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Beginner question about Savage 200 good config for target duty

Discussion in 'Rifle Country' started by Dale_K, Dec 17, 2009.

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  1. Dale_K

    Dale_K Member

    Dec 23, 2007
    I don't own a rifle now but I really enjoy casual target shooting with my handguns. An advertisement in the paper is listing a new Savage 200 pretty cheap ($200). I picked one up at the gun shop and I like the quality feeling of the action. Couldn't test the trigger. The gun is available in 30-06 or 270. A local gun shop has suggested 223 might be a better choice because ammo is cheap and less recoil but the 223 is not available at the sale price.

    I'm not going to use the gun for hunting at all. Here are my questions...

    Are either the 30-06 or 270 actually enjoyable for casual target shooting? Between the two, which would make a better choice considering recoil and ammo cost? Should I get a 223 even if it costs a little more?
  2. jbech123

    jbech123 Member

    Oct 16, 2007
    my opinion(which is worth exactly what you paid for it) :)

    Don't bother with the 270. As a pure target shooter, there is less(if any) match ammo available to you. It is a great hunting round, but if you don't plan to hunt it seems less than optimal. If you handload there might be a few match bullets available.
    30-06. Good choice, plenty of match ammo available, as well as cheaper ammo options if you want to plink. Still ammo is not super cheap and recoil is significant for extended shooting from a bench. Recoil is subjective of course, and under hunting conditions is not much of a factor. However for the average guy an extended session on the bench with an 06 can get a little tiresome. Certainly doable though.
    223 - for you as a new rifle shooter as well as no hunting desires I think it is by far the best option. Ammo is dirt cheap, tons of options for match grade ammo, recoil is very light. You give up a bit in wind drift. If the savage you are looking at has a 9 twist barrel, even better, since that will allow you to shoot bullets with a better BC. The 223 will provide all you need out to 600 yards or so. Much past that the 06 advantages might start to outweigh the disadvantages, but honestly if you are new shooting to 600 should provide plenty of challenge for awhile.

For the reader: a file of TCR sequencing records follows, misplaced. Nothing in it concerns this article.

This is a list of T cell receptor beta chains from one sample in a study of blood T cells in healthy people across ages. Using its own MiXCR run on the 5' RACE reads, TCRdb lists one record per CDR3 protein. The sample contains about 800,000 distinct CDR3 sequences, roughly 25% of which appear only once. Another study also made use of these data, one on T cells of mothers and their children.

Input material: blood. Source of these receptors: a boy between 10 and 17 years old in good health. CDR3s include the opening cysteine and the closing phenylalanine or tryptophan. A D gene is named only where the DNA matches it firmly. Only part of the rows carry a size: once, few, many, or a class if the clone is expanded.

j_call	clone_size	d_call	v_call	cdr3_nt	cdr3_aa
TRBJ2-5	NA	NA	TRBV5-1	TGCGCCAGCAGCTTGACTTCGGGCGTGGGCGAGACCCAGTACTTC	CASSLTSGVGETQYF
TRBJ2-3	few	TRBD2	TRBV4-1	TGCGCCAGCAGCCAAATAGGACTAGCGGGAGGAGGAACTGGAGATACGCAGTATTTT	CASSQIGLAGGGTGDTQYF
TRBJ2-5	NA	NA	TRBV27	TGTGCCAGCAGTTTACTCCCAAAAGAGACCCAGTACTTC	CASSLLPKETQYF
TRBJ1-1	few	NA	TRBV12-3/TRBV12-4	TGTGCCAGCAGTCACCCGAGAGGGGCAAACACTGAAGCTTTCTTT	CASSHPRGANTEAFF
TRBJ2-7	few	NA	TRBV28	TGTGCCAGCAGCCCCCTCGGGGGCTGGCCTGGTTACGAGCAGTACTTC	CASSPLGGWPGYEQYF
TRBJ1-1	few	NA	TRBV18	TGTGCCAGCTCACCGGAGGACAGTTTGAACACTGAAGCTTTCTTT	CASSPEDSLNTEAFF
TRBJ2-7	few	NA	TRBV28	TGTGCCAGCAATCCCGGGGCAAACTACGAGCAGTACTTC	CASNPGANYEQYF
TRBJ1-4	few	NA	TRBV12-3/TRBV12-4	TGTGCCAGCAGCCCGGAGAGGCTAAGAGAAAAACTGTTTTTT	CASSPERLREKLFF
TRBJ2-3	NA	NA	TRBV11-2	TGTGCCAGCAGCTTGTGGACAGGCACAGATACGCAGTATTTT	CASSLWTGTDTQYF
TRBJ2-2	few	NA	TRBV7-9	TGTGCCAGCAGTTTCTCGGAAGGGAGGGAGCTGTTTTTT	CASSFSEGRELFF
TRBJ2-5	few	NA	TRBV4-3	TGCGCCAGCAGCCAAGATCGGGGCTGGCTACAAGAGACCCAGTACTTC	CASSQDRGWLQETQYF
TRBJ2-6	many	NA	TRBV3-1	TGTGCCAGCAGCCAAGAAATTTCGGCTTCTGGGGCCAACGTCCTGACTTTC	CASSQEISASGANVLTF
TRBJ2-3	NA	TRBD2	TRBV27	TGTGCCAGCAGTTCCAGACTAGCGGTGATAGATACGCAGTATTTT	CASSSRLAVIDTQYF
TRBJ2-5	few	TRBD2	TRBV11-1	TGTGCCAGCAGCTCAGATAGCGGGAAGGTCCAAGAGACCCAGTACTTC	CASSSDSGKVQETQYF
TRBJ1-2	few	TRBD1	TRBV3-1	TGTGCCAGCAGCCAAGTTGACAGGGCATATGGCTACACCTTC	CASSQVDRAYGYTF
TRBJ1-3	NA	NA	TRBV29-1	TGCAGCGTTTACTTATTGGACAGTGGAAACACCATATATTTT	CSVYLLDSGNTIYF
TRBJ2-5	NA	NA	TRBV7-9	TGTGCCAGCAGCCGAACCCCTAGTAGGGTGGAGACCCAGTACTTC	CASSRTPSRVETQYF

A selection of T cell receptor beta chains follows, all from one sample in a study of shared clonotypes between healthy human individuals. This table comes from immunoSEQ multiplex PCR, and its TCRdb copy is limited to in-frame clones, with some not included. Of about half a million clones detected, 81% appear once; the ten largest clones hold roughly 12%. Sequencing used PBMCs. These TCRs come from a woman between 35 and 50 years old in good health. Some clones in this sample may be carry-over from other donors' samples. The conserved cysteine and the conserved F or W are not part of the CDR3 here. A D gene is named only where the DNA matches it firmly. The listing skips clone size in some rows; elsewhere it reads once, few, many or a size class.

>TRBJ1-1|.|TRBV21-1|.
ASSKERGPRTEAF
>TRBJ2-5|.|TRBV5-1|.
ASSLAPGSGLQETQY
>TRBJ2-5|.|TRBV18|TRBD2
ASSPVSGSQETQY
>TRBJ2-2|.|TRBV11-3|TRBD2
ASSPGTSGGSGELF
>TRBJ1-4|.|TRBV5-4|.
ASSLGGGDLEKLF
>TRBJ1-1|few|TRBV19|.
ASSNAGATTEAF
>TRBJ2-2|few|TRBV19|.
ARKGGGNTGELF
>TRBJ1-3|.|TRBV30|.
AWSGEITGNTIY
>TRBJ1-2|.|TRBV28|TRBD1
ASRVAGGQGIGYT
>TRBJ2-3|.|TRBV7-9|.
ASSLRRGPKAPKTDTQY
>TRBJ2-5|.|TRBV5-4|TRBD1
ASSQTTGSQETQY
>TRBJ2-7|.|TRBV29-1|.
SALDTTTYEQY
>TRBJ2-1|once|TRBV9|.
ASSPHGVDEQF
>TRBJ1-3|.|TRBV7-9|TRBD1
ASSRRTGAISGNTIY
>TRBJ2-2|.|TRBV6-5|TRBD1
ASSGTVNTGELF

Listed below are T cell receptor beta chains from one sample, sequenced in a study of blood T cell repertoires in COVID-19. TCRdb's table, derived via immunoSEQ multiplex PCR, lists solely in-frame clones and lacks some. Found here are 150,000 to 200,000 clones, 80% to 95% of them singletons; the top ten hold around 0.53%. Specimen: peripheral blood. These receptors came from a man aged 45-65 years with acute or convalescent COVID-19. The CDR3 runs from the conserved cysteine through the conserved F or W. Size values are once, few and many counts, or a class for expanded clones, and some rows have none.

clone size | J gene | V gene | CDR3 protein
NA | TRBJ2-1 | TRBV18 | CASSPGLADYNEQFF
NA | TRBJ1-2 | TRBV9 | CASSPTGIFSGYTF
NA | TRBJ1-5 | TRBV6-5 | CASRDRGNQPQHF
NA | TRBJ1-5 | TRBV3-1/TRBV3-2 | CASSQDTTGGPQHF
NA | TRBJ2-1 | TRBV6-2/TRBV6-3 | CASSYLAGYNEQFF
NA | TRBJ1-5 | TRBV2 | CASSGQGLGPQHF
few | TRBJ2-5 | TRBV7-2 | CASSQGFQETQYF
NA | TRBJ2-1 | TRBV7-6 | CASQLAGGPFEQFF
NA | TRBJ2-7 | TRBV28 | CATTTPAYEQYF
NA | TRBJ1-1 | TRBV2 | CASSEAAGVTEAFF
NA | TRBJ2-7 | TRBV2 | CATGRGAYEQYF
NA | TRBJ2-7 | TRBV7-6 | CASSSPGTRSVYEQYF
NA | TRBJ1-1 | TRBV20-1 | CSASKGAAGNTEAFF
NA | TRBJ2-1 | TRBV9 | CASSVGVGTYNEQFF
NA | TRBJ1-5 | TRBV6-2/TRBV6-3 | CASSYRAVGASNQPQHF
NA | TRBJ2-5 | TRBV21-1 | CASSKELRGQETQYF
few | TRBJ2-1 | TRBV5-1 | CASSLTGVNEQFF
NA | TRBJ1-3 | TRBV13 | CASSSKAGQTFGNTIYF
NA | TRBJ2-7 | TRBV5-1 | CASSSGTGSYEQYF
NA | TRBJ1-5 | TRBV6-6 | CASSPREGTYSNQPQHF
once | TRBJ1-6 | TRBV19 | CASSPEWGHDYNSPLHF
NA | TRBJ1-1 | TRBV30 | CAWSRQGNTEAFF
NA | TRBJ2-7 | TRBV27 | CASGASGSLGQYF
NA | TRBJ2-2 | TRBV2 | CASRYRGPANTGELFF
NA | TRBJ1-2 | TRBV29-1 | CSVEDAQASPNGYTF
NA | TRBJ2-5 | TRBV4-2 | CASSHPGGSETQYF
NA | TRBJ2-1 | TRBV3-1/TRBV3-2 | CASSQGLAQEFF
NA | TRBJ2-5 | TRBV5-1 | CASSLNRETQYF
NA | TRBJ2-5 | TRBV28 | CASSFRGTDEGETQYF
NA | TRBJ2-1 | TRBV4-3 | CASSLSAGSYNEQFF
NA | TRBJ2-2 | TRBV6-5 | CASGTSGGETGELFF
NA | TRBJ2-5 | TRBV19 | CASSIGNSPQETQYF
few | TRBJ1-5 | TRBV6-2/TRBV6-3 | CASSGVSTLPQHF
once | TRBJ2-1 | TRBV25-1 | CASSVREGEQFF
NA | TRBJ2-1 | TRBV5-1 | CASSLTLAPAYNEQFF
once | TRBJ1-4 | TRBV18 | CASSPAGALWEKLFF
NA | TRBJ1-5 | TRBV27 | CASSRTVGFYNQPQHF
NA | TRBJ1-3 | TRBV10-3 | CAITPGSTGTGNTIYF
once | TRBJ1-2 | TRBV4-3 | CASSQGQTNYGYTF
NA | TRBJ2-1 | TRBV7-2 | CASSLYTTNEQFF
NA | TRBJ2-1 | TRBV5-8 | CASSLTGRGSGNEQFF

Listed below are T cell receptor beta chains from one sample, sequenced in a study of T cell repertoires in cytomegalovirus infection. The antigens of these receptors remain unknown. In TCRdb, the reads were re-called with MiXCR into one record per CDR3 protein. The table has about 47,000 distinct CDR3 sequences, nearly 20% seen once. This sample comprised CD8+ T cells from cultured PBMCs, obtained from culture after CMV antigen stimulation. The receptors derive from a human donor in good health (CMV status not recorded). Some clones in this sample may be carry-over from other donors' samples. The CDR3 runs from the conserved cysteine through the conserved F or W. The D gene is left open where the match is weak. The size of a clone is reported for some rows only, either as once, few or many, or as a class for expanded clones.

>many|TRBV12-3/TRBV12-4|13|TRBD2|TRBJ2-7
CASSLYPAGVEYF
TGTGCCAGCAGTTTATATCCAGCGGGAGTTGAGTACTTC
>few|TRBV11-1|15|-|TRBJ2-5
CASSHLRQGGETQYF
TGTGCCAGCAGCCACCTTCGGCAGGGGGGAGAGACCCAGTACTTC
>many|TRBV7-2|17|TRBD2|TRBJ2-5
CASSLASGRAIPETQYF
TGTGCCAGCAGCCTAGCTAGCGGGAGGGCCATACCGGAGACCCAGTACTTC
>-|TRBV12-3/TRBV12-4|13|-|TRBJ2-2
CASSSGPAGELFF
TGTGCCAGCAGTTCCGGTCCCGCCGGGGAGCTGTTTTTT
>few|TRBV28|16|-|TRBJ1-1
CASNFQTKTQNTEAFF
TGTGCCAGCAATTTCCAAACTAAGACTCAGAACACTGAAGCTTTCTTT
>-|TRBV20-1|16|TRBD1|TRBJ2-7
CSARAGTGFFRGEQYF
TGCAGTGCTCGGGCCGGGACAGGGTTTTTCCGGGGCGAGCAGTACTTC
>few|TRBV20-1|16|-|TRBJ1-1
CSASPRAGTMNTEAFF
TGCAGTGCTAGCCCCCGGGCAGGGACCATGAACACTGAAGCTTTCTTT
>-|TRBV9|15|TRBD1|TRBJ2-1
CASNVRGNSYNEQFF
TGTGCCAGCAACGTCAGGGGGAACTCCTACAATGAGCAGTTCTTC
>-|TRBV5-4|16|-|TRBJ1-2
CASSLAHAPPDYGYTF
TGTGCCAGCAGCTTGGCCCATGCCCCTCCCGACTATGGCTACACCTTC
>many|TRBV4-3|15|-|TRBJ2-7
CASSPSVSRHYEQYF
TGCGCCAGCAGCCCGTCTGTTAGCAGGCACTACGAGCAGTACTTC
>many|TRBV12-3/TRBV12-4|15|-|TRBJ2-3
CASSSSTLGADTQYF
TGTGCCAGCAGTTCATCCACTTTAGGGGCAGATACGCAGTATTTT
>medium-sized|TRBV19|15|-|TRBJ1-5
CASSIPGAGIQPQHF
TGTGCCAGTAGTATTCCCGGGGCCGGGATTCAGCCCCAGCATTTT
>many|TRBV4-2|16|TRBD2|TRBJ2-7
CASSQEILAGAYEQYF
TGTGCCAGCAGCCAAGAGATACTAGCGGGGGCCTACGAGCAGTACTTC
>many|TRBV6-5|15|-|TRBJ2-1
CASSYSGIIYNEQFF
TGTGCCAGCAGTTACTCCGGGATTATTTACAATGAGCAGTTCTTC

3. Uncle Mike

    Uncle Mike Member

    Nov 5, 2008
    never never land...never land here!
    Shoot a lot.... not hunting, maybe a ground hog or such from time to time,...get the 223.

    The 30-06, 270 is going to pound on you from that rifle, which is not, per sey, a target rifle...although the Stevens 200 has maintained a level of superb accuracy well above rifles costing twice as much or more!

    Also, the 30-06 and 270 is going to cost more in the ammo department...shootin' is like phartin'...the more you do it, the better you feel. So ammunition cost dictates here!

    What are the prices of these rifles?
  4. Big_E

    Big_E Member

    Feb 2, 2009
    Boise, ID
    Depends on the distance you are shooting. .223 is not all that cheap (I believe the cheapest in my area is about $.40 for Federal bulk) .30-06 and .270 are not my choices for target shooting as well (a bit too much recoil to shoot all day)

    Also with the Stevens 200, the trigger is not outstanding a replacement Timney or Rifle Basix will solve that problem. The stock is also utter crap as well. Finding a B&C or McMillan to replace it would be wise.

    I have been planning on rebarreling a .308 Stevens into .260 Rem for distance shooting.

    So, if you plan on competing or looking for tiny groups then a stock 200 is not the best bet, but the bare action is a great start. If you want to hunt with it, then in .30-06 you got a great field rifle that can get dinged and not give a rats ass. Oh, and please don't put cheap glass on it. Savage/Stevens are excellent shooters and deserve decent ($200 and up) glass.
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